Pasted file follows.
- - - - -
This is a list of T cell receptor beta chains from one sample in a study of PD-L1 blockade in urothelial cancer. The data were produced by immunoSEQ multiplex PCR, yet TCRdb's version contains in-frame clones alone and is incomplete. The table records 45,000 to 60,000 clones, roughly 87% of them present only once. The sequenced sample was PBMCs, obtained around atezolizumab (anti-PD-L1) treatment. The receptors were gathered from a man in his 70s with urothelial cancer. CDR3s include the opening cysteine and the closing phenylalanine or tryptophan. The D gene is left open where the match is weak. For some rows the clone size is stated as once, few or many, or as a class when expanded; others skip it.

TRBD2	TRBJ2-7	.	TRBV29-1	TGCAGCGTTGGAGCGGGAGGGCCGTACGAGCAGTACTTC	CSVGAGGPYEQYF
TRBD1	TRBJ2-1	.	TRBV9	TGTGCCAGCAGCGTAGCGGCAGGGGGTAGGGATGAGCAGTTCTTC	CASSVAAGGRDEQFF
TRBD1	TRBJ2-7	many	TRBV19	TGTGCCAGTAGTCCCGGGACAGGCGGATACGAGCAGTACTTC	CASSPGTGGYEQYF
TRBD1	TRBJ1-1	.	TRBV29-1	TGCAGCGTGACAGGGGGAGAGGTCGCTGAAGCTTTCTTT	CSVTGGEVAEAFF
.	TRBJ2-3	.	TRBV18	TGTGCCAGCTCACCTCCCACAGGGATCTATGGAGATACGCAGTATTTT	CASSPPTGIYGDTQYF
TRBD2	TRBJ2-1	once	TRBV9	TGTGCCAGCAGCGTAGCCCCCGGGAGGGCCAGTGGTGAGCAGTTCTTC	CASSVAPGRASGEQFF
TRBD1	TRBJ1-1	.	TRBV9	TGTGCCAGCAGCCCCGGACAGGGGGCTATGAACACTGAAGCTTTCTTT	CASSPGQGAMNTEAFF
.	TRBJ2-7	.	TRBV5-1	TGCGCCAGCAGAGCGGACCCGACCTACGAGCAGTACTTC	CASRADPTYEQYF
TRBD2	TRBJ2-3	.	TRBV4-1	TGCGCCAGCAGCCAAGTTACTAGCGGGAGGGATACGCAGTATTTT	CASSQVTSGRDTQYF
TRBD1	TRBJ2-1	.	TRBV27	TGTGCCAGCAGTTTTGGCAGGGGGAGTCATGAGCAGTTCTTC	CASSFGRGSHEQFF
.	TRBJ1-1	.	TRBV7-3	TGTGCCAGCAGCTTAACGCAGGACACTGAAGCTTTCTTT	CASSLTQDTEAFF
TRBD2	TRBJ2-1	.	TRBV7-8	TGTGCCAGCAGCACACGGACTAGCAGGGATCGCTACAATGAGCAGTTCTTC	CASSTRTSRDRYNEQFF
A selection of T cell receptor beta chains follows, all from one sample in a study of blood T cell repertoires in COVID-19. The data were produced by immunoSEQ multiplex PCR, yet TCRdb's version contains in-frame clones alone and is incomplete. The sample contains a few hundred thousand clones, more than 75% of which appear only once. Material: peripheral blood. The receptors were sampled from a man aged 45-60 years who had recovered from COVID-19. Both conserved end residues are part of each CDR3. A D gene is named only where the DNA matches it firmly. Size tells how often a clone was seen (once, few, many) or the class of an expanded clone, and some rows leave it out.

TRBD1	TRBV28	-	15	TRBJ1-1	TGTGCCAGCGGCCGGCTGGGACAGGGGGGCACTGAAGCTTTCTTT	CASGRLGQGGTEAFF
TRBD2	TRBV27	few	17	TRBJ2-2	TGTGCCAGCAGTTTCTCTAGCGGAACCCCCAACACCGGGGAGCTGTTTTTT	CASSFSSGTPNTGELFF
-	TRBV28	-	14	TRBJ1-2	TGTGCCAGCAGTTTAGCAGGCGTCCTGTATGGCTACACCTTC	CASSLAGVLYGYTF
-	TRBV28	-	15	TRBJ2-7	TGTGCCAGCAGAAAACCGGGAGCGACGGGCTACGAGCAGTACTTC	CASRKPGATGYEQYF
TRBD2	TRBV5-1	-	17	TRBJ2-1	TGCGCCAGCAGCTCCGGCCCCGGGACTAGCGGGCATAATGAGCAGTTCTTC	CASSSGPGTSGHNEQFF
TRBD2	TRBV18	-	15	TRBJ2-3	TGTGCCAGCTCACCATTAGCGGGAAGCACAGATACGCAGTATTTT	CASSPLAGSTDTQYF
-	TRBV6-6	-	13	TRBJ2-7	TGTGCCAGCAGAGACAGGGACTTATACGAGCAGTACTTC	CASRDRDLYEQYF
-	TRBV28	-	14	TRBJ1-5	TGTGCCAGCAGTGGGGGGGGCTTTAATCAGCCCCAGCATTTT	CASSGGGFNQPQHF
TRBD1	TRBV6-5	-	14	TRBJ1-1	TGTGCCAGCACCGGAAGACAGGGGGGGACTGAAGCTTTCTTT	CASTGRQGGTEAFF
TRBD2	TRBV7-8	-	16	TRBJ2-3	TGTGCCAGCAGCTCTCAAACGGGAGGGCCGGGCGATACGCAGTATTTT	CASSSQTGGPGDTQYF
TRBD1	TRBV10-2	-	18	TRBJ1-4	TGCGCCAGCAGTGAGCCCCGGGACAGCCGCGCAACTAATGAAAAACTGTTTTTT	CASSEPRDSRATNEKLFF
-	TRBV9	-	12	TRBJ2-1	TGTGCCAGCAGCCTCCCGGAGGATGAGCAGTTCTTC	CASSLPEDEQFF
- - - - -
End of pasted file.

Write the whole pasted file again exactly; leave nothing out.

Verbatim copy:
This is a list of T cell receptor beta chains from one sample in a study of PD-L1 blockade in urothelial cancer. The data were produced by immunoSEQ multiplex PCR, yet TCRdb's version contains in-frame clones alone and is incomplete. The table records 45,000 to 60,000 clones, roughly 87% of them present only once. The sequenced sample was PBMCs, obtained around atezolizumab (anti-PD-L1) treatment. The receptors were gathered from a man in his 70s with urothelial cancer. CDR3s include the opening cysteine and the closing phenylalanine or tryptophan. The D gene is left open where the match is weak. For some rows the clone size is stated as once, few or many, or as a class when expanded; others skip it.

TRBD2	TRBJ2-7	.	TRBV29-1	TGCAGCGTTGGAGCGGGAGGGCCGTACGAGCAGTACTTC	CSVGAGGPYEQYF
TRBD1	TRBJ2-1	.	TRBV9	TGTGCCAGCAGCGTAGCGGCAGGGGGTAGGGATGAGCAGTTCTTC	CASSVAAGGRDEQFF
TRBD1	TRBJ2-7	many	TRBV19	TGTGCCAGTAGTCCCGGGACAGGCGGATACGAGCAGTACTTC	CASSPGTGGYEQYF
TRBD1	TRBJ1-1	.	TRBV29-1	TGCAGCGTGACAGGGGGAGAGGTCGCTGAAGCTTTCTTT	CSVTGGEVAEAFF
.	TRBJ2-3	.	TRBV18	TGTGCCAGCTCACCTCCCACAGGGATCTATGGAGATACGCAGTATTTT	CASSPPTGIYGDTQYF
TRBD2	TRBJ2-1	once	TRBV9	TGTGCCAGCAGCGTAGCCCCCGGGAGGGCCAGTGGTGAGCAGTTCTTC	CASSVAPGRASGEQFF
TRBD1	TRBJ1-1	.	TRBV9	TGTGCCAGCAGCCCCGGACAGGGGGCTATGAACACTGAAGCTTTCTTT	CASSPGQGAMNTEAFF
.	TRBJ2-7	.	TRBV5-1	TGCGCCAGCAGAGCGGACCCGACCTACGAGCAGTACTTC	CASRADPTYEQYF
TRBD2	TRBJ2-3	.	TRBV4-1	TGCGCCAGCAGCCAAGTTACTAGCGGGAGGGATACGCAGTATTTT	CASSQVTSGRDTQYF
TRBD1	TRBJ2-1	.	TRBV27	TGTGCCAGCAGTTTTGGCAGGGGGAGTCATGAGCAGTTCTTC	CASSFGRGSHEQFF
.	TRBJ1-1	.	TRBV7-3	TGTGCCAGCAGCTTAACGCAGGACACTGAAGCTTTCTTT	CASSLTQDTEAFF
TRBD2	TRBJ2-1	.	TRBV7-8	TGTGCCAGCAGCACACGGACTAGCAGGGATCGCTACAATGAGCAGTTCTTC	CASSTRTSRDRYNEQFF
A selection of T cell receptor beta chains follows, all from one sample in a study of blood T cell repertoires in COVID-19. The data were produced by immunoSEQ multiplex PCR, yet TCRdb's version contains in-frame clones alone and is incomplete. The sample contains a few hundred thousand clones, more than 75% of which appear only once. Material: peripheral blood. The receptors were sampled from a man aged 45-60 years who had recovered from COVID-19. Both conserved end residues are part of each CDR3. A D gene is named only where the DNA matches it firmly. Size tells how often a clone was seen (once, few, many) or the class of an expanded clone, and some rows leave it out.

TRBD1	TRBV28	-	15	TRBJ1-1	TGTGCCAGCGGCCGGCTGGGACAGGGGGGCACTGAAGCTTTCTTT	CASGRLGQGGTEAFF
TRBD2	TRBV27	few	17	TRBJ2-2	TGTGCCAGCAGTTTCTCTAGCGGAACCCCCAACACCGGGGAGCTGTTTTTT	CASSFSSGTPNTGELFF
-	TRBV28	-	14	TRBJ1-2	TGTGCCAGCAGTTTAGCAGGCGTCCTGTATGGCTACACCTTC	CASSLAGVLYGYTF
-	TRBV28	-	15	TRBJ2-7	TGTGCCAGCAGAAAACCGGGAGCGACGGGCTACGAGCAGTACTTC	CASRKPGATGYEQYF
TRBD2	TRBV5-1	-	17	TRBJ2-1	TGCGCCAGCAGCTCCGGCCCCGGGACTAGCGGGCATAATGAGCAGTTCTTC	CASSSGPGTSGHNEQFF
TRBD2	TRBV18	-	15	TRBJ2-3	TGTGCCAGCTCACCATTAGCGGGAAGCACAGATACGCAGTATTTT	CASSPLAGSTDTQYF
-	TRBV6-6	-	13	TRBJ2-7	TGTGCCAGCAGAGACAGGGACTTATACGAGCAGTACTTC	CASRDRDLYEQYF
-	TRBV28	-	14	TRBJ1-5	TGTGCCAGCAGTGGGGGGGGCTTTAATCAGCCCCAGCATTTT	CASSGGGFNQPQHF
TRBD1	TRBV6-5	-	14	TRBJ1-1	TGTGCCAGCACCGGAAGACAGGGGGGGACTGAAGCTTTCTTT	CASTGRQGGTEAFF
TRBD2	TRBV7-8	-	16	TRBJ2-3	TGTGCCAGCAGCTCTCAAACGGGAGGGCCGGGCGATACGCAGTATTTT	CASSSQTGGPGDTQYF
TRBD1	TRBV10-2	-	18	TRBJ1-4	TGCGCCAGCAGTGAGCCCCGGGACAGCCGCGCAACTAATGAAAAACTGTTTTTT	CASSEPRDSRATNEKLFF
-	TRBV9	-	12	TRBJ2-1	TGTGCCAGCAGCCTCCCGGAGGATGAGCAGTTCTTC	CASSLPEDEQFF